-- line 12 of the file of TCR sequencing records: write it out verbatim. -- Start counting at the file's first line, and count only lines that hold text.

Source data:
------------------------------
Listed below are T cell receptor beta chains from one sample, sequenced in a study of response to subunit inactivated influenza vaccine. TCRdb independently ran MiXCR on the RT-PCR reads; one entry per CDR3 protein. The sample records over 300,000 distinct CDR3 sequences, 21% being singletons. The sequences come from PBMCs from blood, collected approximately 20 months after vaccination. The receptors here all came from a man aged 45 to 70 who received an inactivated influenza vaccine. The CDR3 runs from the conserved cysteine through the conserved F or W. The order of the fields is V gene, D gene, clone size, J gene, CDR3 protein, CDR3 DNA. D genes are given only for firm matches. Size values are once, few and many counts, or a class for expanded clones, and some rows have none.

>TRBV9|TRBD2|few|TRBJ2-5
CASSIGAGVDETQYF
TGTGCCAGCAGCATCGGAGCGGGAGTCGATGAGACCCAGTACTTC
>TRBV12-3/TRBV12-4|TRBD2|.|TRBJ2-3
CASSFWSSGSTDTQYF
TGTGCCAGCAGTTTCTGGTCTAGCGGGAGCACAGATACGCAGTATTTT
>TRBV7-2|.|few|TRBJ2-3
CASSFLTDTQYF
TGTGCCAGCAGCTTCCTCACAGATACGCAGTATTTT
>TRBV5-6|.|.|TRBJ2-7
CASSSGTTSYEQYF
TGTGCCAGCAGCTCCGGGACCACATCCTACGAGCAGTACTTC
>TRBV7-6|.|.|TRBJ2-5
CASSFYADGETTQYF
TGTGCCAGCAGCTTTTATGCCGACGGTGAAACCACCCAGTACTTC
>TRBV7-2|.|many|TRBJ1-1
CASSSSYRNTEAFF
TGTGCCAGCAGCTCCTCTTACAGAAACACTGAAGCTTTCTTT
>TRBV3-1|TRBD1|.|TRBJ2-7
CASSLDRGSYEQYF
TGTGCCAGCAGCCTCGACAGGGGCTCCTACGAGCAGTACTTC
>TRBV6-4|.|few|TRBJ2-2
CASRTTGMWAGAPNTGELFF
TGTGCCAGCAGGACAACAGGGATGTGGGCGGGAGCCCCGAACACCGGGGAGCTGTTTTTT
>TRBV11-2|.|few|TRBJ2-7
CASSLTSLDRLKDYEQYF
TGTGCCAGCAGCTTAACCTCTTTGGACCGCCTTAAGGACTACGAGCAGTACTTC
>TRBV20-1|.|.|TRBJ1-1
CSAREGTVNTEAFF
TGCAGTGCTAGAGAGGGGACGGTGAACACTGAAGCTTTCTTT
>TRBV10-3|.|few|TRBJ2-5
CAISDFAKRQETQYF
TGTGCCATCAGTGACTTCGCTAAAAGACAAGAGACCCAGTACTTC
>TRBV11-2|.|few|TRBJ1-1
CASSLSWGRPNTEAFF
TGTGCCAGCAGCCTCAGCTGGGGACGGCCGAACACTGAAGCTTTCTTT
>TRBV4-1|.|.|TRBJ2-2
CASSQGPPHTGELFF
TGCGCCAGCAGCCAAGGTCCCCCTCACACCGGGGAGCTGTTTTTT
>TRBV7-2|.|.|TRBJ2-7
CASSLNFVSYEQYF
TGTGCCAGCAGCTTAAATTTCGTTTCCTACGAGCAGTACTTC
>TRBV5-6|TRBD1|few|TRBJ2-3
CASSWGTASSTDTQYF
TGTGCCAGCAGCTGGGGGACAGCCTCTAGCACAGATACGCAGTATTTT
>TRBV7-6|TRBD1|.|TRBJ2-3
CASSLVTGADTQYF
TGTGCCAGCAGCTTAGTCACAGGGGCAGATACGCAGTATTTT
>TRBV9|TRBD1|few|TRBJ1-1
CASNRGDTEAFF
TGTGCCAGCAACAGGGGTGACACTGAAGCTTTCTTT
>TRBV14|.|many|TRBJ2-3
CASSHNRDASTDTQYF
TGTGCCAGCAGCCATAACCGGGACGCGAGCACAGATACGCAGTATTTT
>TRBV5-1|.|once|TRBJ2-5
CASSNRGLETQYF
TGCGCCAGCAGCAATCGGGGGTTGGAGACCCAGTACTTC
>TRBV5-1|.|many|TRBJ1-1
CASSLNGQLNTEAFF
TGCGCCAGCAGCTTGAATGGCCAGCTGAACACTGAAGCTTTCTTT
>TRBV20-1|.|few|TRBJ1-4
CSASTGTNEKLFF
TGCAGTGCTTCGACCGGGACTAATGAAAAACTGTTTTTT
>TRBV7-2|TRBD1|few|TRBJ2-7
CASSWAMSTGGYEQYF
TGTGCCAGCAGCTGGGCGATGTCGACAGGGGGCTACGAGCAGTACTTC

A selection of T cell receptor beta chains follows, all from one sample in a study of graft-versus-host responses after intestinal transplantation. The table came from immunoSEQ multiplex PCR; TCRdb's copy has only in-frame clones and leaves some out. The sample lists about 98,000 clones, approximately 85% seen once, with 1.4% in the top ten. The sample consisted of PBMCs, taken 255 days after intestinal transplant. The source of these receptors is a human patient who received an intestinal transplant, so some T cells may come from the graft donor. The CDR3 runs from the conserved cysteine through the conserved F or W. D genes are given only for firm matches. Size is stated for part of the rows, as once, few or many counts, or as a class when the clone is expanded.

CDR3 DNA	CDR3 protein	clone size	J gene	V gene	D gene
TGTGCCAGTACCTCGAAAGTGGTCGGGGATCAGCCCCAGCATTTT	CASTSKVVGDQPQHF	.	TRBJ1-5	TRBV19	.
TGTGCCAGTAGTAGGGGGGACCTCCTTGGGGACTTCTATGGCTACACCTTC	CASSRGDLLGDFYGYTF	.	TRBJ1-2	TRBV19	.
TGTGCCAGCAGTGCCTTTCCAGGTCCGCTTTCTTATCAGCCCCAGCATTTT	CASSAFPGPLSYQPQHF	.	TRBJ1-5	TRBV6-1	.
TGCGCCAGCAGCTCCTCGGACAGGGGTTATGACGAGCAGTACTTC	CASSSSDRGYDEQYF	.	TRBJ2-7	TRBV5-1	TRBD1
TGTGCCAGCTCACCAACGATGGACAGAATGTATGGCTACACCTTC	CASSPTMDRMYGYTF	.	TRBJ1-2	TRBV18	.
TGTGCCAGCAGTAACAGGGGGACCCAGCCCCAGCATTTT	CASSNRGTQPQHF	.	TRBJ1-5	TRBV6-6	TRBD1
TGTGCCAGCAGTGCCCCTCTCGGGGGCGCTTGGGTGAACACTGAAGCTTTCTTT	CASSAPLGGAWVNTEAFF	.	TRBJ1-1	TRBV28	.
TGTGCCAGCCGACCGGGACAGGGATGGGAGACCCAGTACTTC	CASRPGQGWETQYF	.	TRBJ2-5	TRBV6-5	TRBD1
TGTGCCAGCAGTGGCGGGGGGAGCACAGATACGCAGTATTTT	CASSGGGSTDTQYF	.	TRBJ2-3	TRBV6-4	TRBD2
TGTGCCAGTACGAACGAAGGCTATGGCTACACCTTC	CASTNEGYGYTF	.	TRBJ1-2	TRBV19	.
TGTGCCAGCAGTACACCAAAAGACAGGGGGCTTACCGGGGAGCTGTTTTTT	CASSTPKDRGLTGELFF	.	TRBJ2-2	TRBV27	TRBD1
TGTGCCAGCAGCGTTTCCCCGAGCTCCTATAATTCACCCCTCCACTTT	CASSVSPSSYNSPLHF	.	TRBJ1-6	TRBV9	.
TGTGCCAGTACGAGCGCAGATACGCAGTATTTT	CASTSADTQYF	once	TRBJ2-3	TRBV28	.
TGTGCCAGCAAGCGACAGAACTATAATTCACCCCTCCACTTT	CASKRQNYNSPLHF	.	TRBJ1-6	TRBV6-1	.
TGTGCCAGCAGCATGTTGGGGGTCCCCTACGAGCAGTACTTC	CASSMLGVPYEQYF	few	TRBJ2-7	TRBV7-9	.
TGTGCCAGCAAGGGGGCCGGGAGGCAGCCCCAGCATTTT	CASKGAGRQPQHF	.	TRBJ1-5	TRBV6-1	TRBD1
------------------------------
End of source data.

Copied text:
CASSSGTTSYEQYF